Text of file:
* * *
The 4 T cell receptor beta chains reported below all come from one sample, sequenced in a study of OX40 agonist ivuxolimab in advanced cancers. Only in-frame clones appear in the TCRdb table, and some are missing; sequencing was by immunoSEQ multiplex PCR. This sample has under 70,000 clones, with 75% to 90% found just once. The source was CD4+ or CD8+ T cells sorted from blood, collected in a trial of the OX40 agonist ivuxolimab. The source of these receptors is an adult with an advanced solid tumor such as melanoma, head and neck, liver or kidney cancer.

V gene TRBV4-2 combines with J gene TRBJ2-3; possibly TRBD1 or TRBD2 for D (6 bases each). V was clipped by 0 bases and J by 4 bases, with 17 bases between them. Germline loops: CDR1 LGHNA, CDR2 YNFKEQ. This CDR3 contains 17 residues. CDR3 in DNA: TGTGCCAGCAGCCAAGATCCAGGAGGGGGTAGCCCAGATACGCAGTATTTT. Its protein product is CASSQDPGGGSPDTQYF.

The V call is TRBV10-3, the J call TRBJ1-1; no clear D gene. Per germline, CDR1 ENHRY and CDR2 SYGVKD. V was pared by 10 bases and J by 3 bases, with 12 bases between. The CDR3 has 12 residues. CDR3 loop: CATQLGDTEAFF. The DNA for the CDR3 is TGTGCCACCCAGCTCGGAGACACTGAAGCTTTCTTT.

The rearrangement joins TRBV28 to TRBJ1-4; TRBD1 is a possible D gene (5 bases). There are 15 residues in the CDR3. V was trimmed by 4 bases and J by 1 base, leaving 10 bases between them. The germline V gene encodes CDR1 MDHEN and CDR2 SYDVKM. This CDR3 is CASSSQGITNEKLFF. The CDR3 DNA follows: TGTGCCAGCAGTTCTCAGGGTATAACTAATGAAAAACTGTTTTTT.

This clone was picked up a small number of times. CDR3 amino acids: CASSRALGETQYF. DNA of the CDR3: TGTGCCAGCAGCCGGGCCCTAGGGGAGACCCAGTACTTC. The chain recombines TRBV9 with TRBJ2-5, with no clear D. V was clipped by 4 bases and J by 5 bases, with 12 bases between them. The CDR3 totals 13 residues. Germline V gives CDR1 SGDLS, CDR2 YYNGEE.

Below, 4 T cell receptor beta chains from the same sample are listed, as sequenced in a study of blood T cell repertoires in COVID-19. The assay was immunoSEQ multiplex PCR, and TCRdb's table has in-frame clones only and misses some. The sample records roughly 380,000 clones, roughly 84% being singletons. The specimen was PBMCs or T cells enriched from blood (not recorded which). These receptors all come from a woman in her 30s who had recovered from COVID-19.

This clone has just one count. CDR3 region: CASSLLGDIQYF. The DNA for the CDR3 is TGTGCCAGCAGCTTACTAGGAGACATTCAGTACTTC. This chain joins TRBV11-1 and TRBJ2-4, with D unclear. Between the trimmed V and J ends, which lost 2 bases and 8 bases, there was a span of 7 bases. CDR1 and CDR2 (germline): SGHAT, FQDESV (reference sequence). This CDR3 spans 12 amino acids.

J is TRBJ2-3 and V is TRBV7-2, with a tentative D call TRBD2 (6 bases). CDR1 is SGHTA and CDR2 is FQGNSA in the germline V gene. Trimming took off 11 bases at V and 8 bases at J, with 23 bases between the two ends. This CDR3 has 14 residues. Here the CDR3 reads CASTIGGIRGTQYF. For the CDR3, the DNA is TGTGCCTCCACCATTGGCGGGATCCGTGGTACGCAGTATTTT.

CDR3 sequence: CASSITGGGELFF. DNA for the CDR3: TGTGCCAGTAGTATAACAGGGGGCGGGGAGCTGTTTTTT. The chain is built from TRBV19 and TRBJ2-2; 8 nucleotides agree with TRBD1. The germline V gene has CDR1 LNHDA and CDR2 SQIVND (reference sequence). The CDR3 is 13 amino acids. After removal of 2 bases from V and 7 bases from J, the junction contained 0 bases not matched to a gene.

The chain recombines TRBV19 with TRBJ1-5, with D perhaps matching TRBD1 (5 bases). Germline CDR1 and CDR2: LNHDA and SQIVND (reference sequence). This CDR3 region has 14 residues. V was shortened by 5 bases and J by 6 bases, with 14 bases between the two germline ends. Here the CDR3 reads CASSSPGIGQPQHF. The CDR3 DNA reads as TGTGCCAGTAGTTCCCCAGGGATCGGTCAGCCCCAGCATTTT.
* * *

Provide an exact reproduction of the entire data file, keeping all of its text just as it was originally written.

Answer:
The 4 T cell receptor beta chains reported below all come from one sample, sequenced in a study of OX40 agonist ivuxolimab in advanced cancers. Only in-frame clones appear in the TCRdb table, and some are missing; sequencing was by immunoSEQ multiplex PCR. This sample has under 70,000 clones, with 75% to 90% found just once. The source was CD4+ or CD8+ T cells sorted from blood, collected in a trial of the OX40 agonist ivuxolimab. The source of these receptors is an adult with an advanced solid tumor such as melanoma, head and neck, liver or kidney cancer.

V gene TRBV4-2 combines with J gene TRBJ2-3; possibly TRBD1 or TRBD2 for D (6 bases each). V was clipped by 0 bases and J by 4 bases, with 17 bases between them. Germline loops: CDR1 LGHNA, CDR2 YNFKEQ. This CDR3 contains 17 residues. CDR3 in DNA: TGTGCCAGCAGCCAAGATCCAGGAGGGGGTAGCCCAGATACGCAGTATTTT. Its protein product is CASSQDPGGGSPDTQYF.

The V call is TRBV10-3, the J call TRBJ1-1; no clear D gene. Per germline, CDR1 ENHRY and CDR2 SYGVKD. V was pared by 10 bases and J by 3 bases, with 12 bases between. The CDR3 has 12 residues. CDR3 loop: CATQLGDTEAFF. The DNA for the CDR3 is TGTGCCACCCAGCTCGGAGACACTGAAGCTTTCTTT.

The rearrangement joins TRBV28 to TRBJ1-4; TRBD1 is a possible D gene (5 bases). There are 15 residues in the CDR3. V was trimmed by 4 bases and J by 1 base, leaving 10 bases between them. The germline V gene encodes CDR1 MDHEN and CDR2 SYDVKM. This CDR3 is CASSSQGITNEKLFF. The CDR3 DNA follows: TGTGCCAGCAGTTCTCAGGGTATAACTAATGAAAAACTGTTTTTT.

This clone was picked up a small number of times. CDR3 amino acids: CASSRALGETQYF. DNA of the CDR3: TGTGCCAGCAGCCGGGCCCTAGGGGAGACCCAGTACTTC. The chain recombines TRBV9 with TRBJ2-5, with no clear D. V was clipped by 4 bases and J by 5 bases, with 12 bases between them. The CDR3 totals 13 residues. Germline V gives CDR1 SGDLS, CDR2 YYNGEE.

Below, 4 T cell receptor beta chains from the same sample are listed, as sequenced in a study of blood T cell repertoires in COVID-19. The assay was immunoSEQ multiplex PCR, and TCRdb's table has in-frame clones only and misses some. The sample records roughly 380,000 clones, roughly 84% being singletons. The specimen was PBMCs or T cells enriched from blood (not recorded which). These receptors all come from a woman in her 30s who had recovered from COVID-19.

This clone has just one count. CDR3 region: CASSLLGDIQYF. The DNA for the CDR3 is TGTGCCAGCAGCTTACTAGGAGACATTCAGTACTTC. This chain joins TRBV11-1 and TRBJ2-4, with D unclear. Between the trimmed V and J ends, which lost 2 bases and 8 bases, there was a span of 7 bases. CDR1 and CDR2 (germline): SGHAT, FQDESV (reference sequence). This CDR3 spans 12 amino acids.

J is TRBJ2-3 and V is TRBV7-2, with a tentative D call TRBD2 (6 bases). CDR1 is SGHTA and CDR2 is FQGNSA in the germline V gene. Trimming took off 11 bases at V and 8 bases at J, with 23 bases between the two ends. This CDR3 has 14 residues. Here the CDR3 reads CASTIGGIRGTQYF. For the CDR3, the DNA is TGTGCCTCCACCATTGGCGGGATCCGTGGTACGCAGTATTTT.

CDR3 sequence: CASSITGGGELFF. DNA for the CDR3: TGTGCCAGTAGTATAACAGGGGGCGGGGAGCTGTTTTTT. The chain is built from TRBV19 and TRBJ2-2; 8 nucleotides agree with TRBD1. The germline V gene has CDR1 LNHDA and CDR2 SQIVND (reference sequence). The CDR3 is 13 amino acids. After removal of 2 bases from V and 7 bases from J, the junction contained 0 bases not matched to a gene.

The chain recombines TRBV19 with TRBJ1-5, with D perhaps matching TRBD1 (5 bases). Germline CDR1 and CDR2: LNHDA and SQIVND (reference sequence). This CDR3 region has 14 residues. V was shortened by 5 bases and J by 6 bases, with 14 bases between the two germline ends. Here the CDR3 reads CASSSPGIGQPQHF. The CDR3 DNA reads as TGTGCCAGTAGTTCCCCAGGGATCGGTCAGCCCCAGCATTTT.